December 3, 2018, marks the date when NASA’s OSIRIS-REx probe will commence the final stage of its journey towards Bennu, a potentially hazardous space rock, 500 meters wide.
NASA’s probe will touch down on the space rock, collect a sample, and return it back to Earth for scientists to study.
Astronomers have suggested that Bennu may be packed with the building blocks of life, which means that recovering samples from its surface will allow scientists on Earth to understand asteroid better, and test a number of theories which argue that asteroids can transport vital chemicals to planets, helping life come into existence.
It now takes nearly 14 minutes round-trip for me to communicate with my team back on Earth. 🛰 ↔️ 📡 My light time will increase as I approach #asteroid Bennu and will be more than 20 minutes during sample collection.
— NASA's OSIRIS-REx (@OSIRISREx) November 26, 2018
And while steroids such as Bennu may be transporters of life, such space rocks represent a great danger for Earth. Through samples collected by NASA’s OSIRIS-REx probe, scientists will better understand the threat such object represent to Earth.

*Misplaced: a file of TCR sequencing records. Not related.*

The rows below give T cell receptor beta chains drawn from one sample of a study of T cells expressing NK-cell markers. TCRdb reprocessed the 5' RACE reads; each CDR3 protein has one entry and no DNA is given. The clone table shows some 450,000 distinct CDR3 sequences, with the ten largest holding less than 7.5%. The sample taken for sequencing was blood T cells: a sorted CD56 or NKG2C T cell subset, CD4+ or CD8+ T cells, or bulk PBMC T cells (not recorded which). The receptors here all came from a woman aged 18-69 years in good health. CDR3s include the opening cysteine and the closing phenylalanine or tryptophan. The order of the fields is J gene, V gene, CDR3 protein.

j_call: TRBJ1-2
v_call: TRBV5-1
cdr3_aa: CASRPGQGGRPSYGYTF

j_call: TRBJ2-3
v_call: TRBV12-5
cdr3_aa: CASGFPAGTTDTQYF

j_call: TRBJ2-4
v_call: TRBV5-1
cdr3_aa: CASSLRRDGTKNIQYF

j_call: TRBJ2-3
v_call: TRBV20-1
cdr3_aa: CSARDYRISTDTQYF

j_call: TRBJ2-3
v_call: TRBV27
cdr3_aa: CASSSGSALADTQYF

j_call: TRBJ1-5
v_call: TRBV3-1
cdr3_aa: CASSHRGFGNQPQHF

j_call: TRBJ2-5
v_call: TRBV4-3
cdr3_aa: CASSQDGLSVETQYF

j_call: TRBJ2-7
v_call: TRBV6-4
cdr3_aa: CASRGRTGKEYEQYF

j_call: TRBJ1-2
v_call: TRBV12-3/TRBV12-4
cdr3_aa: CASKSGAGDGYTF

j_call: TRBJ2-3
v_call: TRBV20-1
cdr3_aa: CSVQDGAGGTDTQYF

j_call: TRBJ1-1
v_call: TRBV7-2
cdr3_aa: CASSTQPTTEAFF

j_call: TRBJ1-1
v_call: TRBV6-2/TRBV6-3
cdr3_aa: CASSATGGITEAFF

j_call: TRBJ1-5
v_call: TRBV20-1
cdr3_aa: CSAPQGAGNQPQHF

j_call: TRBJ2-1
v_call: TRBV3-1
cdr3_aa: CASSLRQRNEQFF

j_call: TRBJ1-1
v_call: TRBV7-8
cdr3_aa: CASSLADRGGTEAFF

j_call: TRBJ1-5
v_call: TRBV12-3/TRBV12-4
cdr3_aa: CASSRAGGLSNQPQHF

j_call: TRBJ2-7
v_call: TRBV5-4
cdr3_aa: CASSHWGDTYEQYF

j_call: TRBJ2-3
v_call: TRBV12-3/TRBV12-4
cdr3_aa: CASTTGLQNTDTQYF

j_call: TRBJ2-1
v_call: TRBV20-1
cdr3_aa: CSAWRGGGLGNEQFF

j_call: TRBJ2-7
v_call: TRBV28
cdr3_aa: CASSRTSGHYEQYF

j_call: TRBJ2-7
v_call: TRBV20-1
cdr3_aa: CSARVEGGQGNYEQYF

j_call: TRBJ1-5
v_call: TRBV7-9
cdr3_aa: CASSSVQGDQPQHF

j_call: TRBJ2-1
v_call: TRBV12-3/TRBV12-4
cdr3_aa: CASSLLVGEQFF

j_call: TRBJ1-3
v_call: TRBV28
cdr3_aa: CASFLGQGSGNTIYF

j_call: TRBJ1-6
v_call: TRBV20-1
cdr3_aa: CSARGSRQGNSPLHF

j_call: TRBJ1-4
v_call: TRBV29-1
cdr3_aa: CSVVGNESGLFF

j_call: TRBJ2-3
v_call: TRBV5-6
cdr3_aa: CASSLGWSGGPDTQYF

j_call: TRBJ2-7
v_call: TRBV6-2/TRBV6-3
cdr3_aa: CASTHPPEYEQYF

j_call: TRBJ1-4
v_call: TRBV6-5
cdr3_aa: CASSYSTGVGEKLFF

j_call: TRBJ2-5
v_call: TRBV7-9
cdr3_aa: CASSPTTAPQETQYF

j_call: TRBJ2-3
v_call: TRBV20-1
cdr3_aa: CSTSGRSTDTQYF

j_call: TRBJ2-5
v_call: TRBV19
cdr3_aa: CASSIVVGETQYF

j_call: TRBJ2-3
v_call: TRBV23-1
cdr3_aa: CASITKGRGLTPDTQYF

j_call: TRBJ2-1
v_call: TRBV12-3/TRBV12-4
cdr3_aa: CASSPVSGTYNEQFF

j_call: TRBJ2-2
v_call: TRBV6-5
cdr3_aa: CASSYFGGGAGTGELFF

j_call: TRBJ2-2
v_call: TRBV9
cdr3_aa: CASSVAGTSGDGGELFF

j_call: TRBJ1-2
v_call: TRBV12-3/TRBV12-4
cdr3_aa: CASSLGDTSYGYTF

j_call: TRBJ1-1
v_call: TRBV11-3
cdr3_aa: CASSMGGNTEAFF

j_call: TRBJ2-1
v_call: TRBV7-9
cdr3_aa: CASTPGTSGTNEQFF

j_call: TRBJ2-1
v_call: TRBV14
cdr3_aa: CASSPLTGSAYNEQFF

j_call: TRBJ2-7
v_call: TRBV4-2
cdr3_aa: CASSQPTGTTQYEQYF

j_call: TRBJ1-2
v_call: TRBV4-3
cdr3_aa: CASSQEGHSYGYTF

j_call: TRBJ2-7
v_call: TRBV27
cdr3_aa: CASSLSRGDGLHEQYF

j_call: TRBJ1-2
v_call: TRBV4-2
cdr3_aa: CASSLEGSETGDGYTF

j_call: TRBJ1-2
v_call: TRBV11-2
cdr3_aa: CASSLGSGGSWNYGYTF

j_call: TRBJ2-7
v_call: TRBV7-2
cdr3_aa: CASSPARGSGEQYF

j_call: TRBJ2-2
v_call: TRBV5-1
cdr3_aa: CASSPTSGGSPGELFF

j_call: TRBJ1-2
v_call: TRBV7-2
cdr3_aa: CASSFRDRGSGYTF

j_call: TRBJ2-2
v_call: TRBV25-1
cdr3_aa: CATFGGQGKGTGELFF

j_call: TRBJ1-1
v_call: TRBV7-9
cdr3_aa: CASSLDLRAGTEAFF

That feeling when you’re only one day away from a destination you’ve been dreaming about for your whole existence: 🤩
— NASA's OSIRIS-REx (@OSIRISREx) December 2, 2018
If an object such as Bennu were to impact Earth, it would release more energy than all nuclear weapons detonated in the entirety of human history. In fact, scientists have calculated that the impact of an asteroid similar to Bennu would be equivalent to 1,200 megatons. This is 80,000 times the energy released by the Hiroshima bomb.
And while such an impact would create an apocalyptic scenario, it would not wipe out all life on Earth.
On one of the busiest travel days of the year, here's an update from my journey … I'm covering about 4.4 miles per day and my destination — Bennu — looks like this from 85 miles away. ➡️ https://t.co/kpaWjAu2Ri pic.twitter.com/I14ucDtf9l
— NASA's OSIRIS-REx (@OSIRISREx) November 23, 2018
Bennu truly is a behemoth. The space rock is as wide as five football fields and has a total weight of around 79 billion kilograms.
Astronomers have calculated a 1 in 2,700-chance of Bennu impacting Earth between 2175 and 2199. Mathematically those chances are really small, so there is no need to stack up on toilet paper just yet.
“We’re not talking about an asteroid that could destroy the Earth,” Nasa Osiris-Rex principal investigator Dante Lauretta explained in 2016.
“We’re not anywhere near that kind of energy for an impact.”